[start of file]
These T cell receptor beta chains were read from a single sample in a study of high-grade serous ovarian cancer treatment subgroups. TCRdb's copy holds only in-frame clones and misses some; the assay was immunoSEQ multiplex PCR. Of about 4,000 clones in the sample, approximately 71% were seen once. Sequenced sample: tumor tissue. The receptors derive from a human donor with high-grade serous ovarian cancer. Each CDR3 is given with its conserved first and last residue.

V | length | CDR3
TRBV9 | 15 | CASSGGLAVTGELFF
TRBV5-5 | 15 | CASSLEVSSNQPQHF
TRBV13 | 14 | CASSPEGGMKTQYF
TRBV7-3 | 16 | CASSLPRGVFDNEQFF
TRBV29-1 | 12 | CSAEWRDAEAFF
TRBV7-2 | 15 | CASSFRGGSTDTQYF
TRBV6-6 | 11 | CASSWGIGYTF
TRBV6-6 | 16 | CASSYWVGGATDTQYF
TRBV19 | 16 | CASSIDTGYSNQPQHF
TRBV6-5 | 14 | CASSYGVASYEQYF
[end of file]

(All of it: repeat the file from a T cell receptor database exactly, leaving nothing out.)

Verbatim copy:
These T cell receptor beta chains were read from a single sample in a study of high-grade serous ovarian cancer treatment subgroups. TCRdb's copy holds only in-frame clones and misses some; the assay was immunoSEQ multiplex PCR. Of about 4,000 clones in the sample, approximately 71% were seen once. Sequenced sample: tumor tissue. The receptors derive from a human donor with high-grade serous ovarian cancer. Each CDR3 is given with its conserved first and last residue.

V | length | CDR3
TRBV9 | 15 | CASSGGLAVTGELFF
TRBV5-5 | 15 | CASSLEVSSNQPQHF
TRBV13 | 14 | CASSPEGGMKTQYF
TRBV7-3 | 16 | CASSLPRGVFDNEQFF
TRBV29-1 | 12 | CSAEWRDAEAFF
TRBV7-2 | 15 | CASSFRGGSTDTQYF
TRBV6-6 | 11 | CASSWGIGYTF
TRBV6-6 | 16 | CASSYWVGGATDTQYF
TRBV19 | 16 | CASSIDTGYSNQPQHF
TRBV6-5 | 14 | CASSYGVASYEQYF